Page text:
• "Shift+Tab goes backwards. Before you say can't say "I don't know of a way" or "I don't think you can"."

    Thanks for the tip and a good point. Personally, I find it more useful where Bash gives you a complete list so that you can simply continue to type the matching pattern, then hit Tab again to see what additional matches you get, allowing you to narrow down to whichever one you want. Scrolling through a list one line at a time to me is counterproductive. What if you have 50 matches? Are you going to scroll 50 individual lines trying to narrow down wich one you are looking for? But this is just my opinion.
    Chris_Clay
  • > I've experienced problems when running certain commands in Powershell in the fashion you mention.
    Citation needed. Anyway, there's a proper command for that: Copy-Item. It has an alias: copy. Type "help copy" next time you open PowerShell (CLI or ISE). Please note that Copy-Item is generalized and will copy *any* type of item - not just files or folders. I.e. if you step into the registry, certificate store, or any 3rd party PsDrive provider (e.g. SQL server, VMWare etc) it will work the same.

    >Does Windows have a text-based file editing utility?

    No, not built-in. Nothing to do with PowerShell, though. Relevance? I will use PowerShell to script the local system or remote systems. You bring in SSH (as if that's part of bash?) and fails to recognize that those are orthogonal issues. Telnet works on Windows, too.

    But when you try to diss PowerShells remoting capabilities by referring to SSH you really just display your ignorance about PowerShell and the distinction between remote channels (ssh) and command line interpreters. As Chris said, you mix the terms.

    Quite frankly, PowerShells remote admin capabilities blows bash/ssh out of the water. I gave you an example above how PS supports "fan out" remoting - simultaneous execution on several machines. Here's another:
    icm host1,host2,host2 backup.ps1
    This will execute the backup.ps1 script 3 hosts simultaneously. It need not exist on the remote computers.

    How do ssh+bash handle remote jobs? Want to execute a script on a remote computer but as a job which you can control from your local console?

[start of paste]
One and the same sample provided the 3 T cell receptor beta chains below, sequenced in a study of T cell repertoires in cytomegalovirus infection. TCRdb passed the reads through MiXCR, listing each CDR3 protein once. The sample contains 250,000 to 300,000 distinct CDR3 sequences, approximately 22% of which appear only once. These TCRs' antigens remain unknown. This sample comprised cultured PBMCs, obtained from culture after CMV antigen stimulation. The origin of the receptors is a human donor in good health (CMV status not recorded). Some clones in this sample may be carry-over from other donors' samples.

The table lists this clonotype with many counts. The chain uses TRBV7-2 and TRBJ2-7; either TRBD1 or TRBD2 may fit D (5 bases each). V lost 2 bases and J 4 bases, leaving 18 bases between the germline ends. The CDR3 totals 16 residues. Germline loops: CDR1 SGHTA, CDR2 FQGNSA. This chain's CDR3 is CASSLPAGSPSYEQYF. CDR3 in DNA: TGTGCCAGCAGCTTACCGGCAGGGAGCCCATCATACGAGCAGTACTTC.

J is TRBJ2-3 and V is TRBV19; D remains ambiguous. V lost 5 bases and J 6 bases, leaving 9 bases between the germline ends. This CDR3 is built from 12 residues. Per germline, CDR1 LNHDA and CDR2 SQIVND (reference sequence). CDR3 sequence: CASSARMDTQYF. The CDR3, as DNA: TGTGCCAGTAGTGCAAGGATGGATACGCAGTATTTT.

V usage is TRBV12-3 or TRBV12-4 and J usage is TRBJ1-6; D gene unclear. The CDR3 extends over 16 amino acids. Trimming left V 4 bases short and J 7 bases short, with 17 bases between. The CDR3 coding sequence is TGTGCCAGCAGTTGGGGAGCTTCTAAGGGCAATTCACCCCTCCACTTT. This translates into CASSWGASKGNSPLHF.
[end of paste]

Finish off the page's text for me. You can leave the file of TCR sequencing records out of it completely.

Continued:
icm host1 backup1.ps1 -asjob

    You see - you rarely need to actually "jump" to the remote computer. You can just issue commands. Makes ssh look utterly dated...
    honeymonster
  • "> I've experienced problems when running certain commands in Powershell in the fashion you mention.
    Citation needed."

    Here's a similar issue to the one mentioned in this thread:

    http://stackoverflow.com/questions/1773108/powershell-ise-appears-to-hand-with-interactive-commands

    It's also mentioned in this thread that "Interactive console applications are not supported in ISE". This is limitation in my opinion, if this is correct.

    "But when you try to diss PowerShells remoting capabilities by referring to SSH you really just display your ignorance about PowerShell and the distinction between remote channels (ssh) and command line interpreters. As Chris said, you mix the terms."

    Well, my general focus was with remote administration using a command line, based on common tasks that I handle. On Linux, I would use SSH with the Bash shell. On Windows, I would use Powershell. This is the basis for my comparison. The example that prompted me to put up the article was with remote administration of two mail servers, one with Exchange using the Exchange Management Shell (Powershell), and a Linux Sendmail server using SSH/Bash. Everybody will use different tools depending on preference. Overall, I find Powershell more clumsy as a whole for remote administration, than I do SSH/Bash for remote administration.